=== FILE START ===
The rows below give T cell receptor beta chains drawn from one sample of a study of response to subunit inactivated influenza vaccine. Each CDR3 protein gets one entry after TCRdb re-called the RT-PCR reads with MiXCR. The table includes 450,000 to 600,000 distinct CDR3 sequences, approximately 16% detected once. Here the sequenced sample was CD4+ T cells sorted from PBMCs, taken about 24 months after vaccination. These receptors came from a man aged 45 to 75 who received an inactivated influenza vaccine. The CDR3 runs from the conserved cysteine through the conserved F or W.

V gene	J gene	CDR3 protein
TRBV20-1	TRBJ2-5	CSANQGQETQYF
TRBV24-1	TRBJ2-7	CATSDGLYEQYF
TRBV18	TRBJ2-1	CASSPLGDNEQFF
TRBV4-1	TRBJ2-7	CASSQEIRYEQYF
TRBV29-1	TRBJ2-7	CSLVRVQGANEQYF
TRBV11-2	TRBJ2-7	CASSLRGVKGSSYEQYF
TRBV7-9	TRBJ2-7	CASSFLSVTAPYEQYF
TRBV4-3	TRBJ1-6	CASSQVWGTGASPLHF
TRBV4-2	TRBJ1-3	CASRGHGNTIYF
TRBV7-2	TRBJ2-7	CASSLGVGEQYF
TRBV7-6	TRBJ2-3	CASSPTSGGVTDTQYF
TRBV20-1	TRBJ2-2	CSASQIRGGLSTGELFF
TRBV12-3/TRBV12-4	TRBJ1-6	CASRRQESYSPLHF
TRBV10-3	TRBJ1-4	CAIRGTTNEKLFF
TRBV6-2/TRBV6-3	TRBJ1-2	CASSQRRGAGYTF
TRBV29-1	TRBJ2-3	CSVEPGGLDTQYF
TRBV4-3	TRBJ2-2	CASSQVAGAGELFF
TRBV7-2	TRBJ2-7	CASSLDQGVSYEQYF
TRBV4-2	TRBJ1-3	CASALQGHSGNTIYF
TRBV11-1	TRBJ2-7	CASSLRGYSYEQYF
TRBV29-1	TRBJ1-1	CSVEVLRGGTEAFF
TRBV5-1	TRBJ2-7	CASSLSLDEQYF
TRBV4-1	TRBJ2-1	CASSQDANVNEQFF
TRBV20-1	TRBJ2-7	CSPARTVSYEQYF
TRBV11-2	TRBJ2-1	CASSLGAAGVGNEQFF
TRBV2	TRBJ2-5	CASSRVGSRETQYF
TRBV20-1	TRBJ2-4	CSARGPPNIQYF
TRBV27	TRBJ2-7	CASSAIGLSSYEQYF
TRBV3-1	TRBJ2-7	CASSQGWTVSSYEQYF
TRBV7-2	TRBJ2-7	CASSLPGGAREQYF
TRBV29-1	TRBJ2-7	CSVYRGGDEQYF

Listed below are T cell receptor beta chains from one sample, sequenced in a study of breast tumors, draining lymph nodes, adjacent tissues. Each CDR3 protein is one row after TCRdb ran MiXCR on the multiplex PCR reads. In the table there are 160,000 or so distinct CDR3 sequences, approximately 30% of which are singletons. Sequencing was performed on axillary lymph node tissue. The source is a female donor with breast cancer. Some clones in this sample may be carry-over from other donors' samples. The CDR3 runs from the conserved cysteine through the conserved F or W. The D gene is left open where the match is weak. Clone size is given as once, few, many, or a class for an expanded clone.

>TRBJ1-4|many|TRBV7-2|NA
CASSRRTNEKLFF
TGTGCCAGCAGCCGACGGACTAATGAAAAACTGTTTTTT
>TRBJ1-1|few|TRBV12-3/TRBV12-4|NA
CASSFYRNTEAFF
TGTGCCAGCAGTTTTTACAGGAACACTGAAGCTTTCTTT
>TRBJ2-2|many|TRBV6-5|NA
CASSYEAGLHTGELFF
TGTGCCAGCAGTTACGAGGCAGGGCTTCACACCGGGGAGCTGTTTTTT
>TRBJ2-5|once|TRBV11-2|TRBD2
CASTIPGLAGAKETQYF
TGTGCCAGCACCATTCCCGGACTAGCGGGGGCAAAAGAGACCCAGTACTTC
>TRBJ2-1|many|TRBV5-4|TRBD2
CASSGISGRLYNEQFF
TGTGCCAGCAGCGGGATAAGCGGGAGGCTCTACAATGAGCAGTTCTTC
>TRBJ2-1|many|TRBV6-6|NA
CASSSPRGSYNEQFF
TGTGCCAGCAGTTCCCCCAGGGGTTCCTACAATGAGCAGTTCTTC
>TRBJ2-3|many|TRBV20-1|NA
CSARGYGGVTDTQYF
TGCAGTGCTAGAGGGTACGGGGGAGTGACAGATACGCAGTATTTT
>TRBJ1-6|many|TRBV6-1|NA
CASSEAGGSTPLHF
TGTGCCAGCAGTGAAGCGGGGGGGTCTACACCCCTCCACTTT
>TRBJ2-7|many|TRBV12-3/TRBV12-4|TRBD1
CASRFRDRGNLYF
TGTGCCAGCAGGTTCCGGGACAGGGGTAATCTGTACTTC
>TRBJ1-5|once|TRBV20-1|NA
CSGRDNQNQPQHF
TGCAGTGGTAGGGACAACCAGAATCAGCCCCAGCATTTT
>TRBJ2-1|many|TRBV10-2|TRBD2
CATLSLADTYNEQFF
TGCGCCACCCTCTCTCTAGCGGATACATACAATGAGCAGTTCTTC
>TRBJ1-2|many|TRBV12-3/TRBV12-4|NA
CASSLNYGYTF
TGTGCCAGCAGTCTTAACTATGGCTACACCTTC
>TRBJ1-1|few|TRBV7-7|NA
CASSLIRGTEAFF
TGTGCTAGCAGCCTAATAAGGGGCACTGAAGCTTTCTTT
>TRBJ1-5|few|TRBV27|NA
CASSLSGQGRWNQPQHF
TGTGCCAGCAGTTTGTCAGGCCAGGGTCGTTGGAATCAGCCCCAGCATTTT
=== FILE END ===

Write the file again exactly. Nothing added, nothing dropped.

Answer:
The rows below give T cell receptor beta chains drawn from one sample of a study of response to subunit inactivated influenza vaccine. Each CDR3 protein gets one entry after TCRdb re-called the RT-PCR reads with MiXCR. The table includes 450,000 to 600,000 distinct CDR3 sequences, approximately 16% detected once. Here the sequenced sample was CD4+ T cells sorted from PBMCs, taken about 24 months after vaccination. These receptors came from a man aged 45 to 75 who received an inactivated influenza vaccine. The CDR3 runs from the conserved cysteine through the conserved F or W.

V gene	J gene	CDR3 protein
TRBV20-1	TRBJ2-5	CSANQGQETQYF
TRBV24-1	TRBJ2-7	CATSDGLYEQYF
TRBV18	TRBJ2-1	CASSPLGDNEQFF
TRBV4-1	TRBJ2-7	CASSQEIRYEQYF
TRBV29-1	TRBJ2-7	CSLVRVQGANEQYF
TRBV11-2	TRBJ2-7	CASSLRGVKGSSYEQYF
TRBV7-9	TRBJ2-7	CASSFLSVTAPYEQYF
TRBV4-3	TRBJ1-6	CASSQVWGTGASPLHF
TRBV4-2	TRBJ1-3	CASRGHGNTIYF
TRBV7-2	TRBJ2-7	CASSLGVGEQYF
TRBV7-6	TRBJ2-3	CASSPTSGGVTDTQYF
TRBV20-1	TRBJ2-2	CSASQIRGGLSTGELFF
TRBV12-3/TRBV12-4	TRBJ1-6	CASRRQESYSPLHF
TRBV10-3	TRBJ1-4	CAIRGTTNEKLFF
TRBV6-2/TRBV6-3	TRBJ1-2	CASSQRRGAGYTF
TRBV29-1	TRBJ2-3	CSVEPGGLDTQYF
TRBV4-3	TRBJ2-2	CASSQVAGAGELFF
TRBV7-2	TRBJ2-7	CASSLDQGVSYEQYF
TRBV4-2	TRBJ1-3	CASALQGHSGNTIYF
TRBV11-1	TRBJ2-7	CASSLRGYSYEQYF
TRBV29-1	TRBJ1-1	CSVEVLRGGTEAFF
TRBV5-1	TRBJ2-7	CASSLSLDEQYF
TRBV4-1	TRBJ2-1	CASSQDANVNEQFF
TRBV20-1	TRBJ2-7	CSPARTVSYEQYF
TRBV11-2	TRBJ2-1	CASSLGAAGVGNEQFF
TRBV2	TRBJ2-5	CASSRVGSRETQYF
TRBV20-1	TRBJ2-4	CSARGPPNIQYF
TRBV27	TRBJ2-7	CASSAIGLSSYEQYF
TRBV3-1	TRBJ2-7	CASSQGWTVSSYEQYF
TRBV7-2	TRBJ2-7	CASSLPGGAREQYF
TRBV29-1	TRBJ2-7	CSVYRGGDEQYF

Listed below are T cell receptor beta chains from one sample, sequenced in a study of breast tumors, draining lymph nodes, adjacent tissues. Each CDR3 protein is one row after TCRdb ran MiXCR on the multiplex PCR reads. In the table there are 160,000 or so distinct CDR3 sequences, approximately 30% of which are singletons. Sequencing was performed on axillary lymph node tissue. The source is a female donor with breast cancer. Some clones in this sample may be carry-over from other donors' samples. The CDR3 runs from the conserved cysteine through the conserved F or W. The D gene is left open where the match is weak. Clone size is given as once, few, many, or a class for an expanded clone.

>TRBJ1-4|many|TRBV7-2|NA
CASSRRTNEKLFF
TGTGCCAGCAGCCGACGGACTAATGAAAAACTGTTTTTT
>TRBJ1-1|few|TRBV12-3/TRBV12-4|NA
CASSFYRNTEAFF
TGTGCCAGCAGTTTTTACAGGAACACTGAAGCTTTCTTT
>TRBJ2-2|many|TRBV6-5|NA
CASSYEAGLHTGELFF
TGTGCCAGCAGTTACGAGGCAGGGCTTCACACCGGGGAGCTGTTTTTT
>TRBJ2-5|once|TRBV11-2|TRBD2
CASTIPGLAGAKETQYF
TGTGCCAGCACCATTCCCGGACTAGCGGGGGCAAAAGAGACCCAGTACTTC
>TRBJ2-1|many|TRBV5-4|TRBD2
CASSGISGRLYNEQFF
TGTGCCAGCAGCGGGATAAGCGGGAGGCTCTACAATGAGCAGTTCTTC
>TRBJ2-1|many|TRBV6-6|NA
CASSSPRGSYNEQFF
TGTGCCAGCAGTTCCCCCAGGGGTTCCTACAATGAGCAGTTCTTC
>TRBJ2-3|many|TRBV20-1|NA
CSARGYGGVTDTQYF
TGCAGTGCTAGAGGGTACGGGGGAGTGACAGATACGCAGTATTTT
>TRBJ1-6|many|TRBV6-1|NA
CASSEAGGSTPLHF
TGTGCCAGCAGTGAAGCGGGGGGGTCTACACCCCTCCACTTT
>TRBJ2-7|many|TRBV12-3/TRBV12-4|TRBD1
CASRFRDRGNLYF
TGTGCCAGCAGGTTCCGGGACAGGGGTAATCTGTACTTC
>TRBJ1-5|once|TRBV20-1|NA
CSGRDNQNQPQHF
TGCAGTGGTAGGGACAACCAGAATCAGCCCCAGCATTTT
>TRBJ2-1|many|TRBV10-2|TRBD2
CATLSLADTYNEQFF
TGCGCCACCCTCTCTCTAGCGGATACATACAATGAGCAGTTCTTC
>TRBJ1-2|many|TRBV12-3/TRBV12-4|NA
CASSLNYGYTF
TGTGCCAGCAGTCTTAACTATGGCTACACCTTC
>TRBJ1-1|few|TRBV7-7|NA
CASSLIRGTEAFF
TGTGCTAGCAGCCTAATAAGGGGCACTGAAGCTTTCTTT
>TRBJ1-5|few|TRBV27|NA
CASSLSGQGRWNQPQHF
TGTGCCAGCAGTTTGTCAGGCCAGGGTCGTTGGAATCAGCCCCAGCATTTT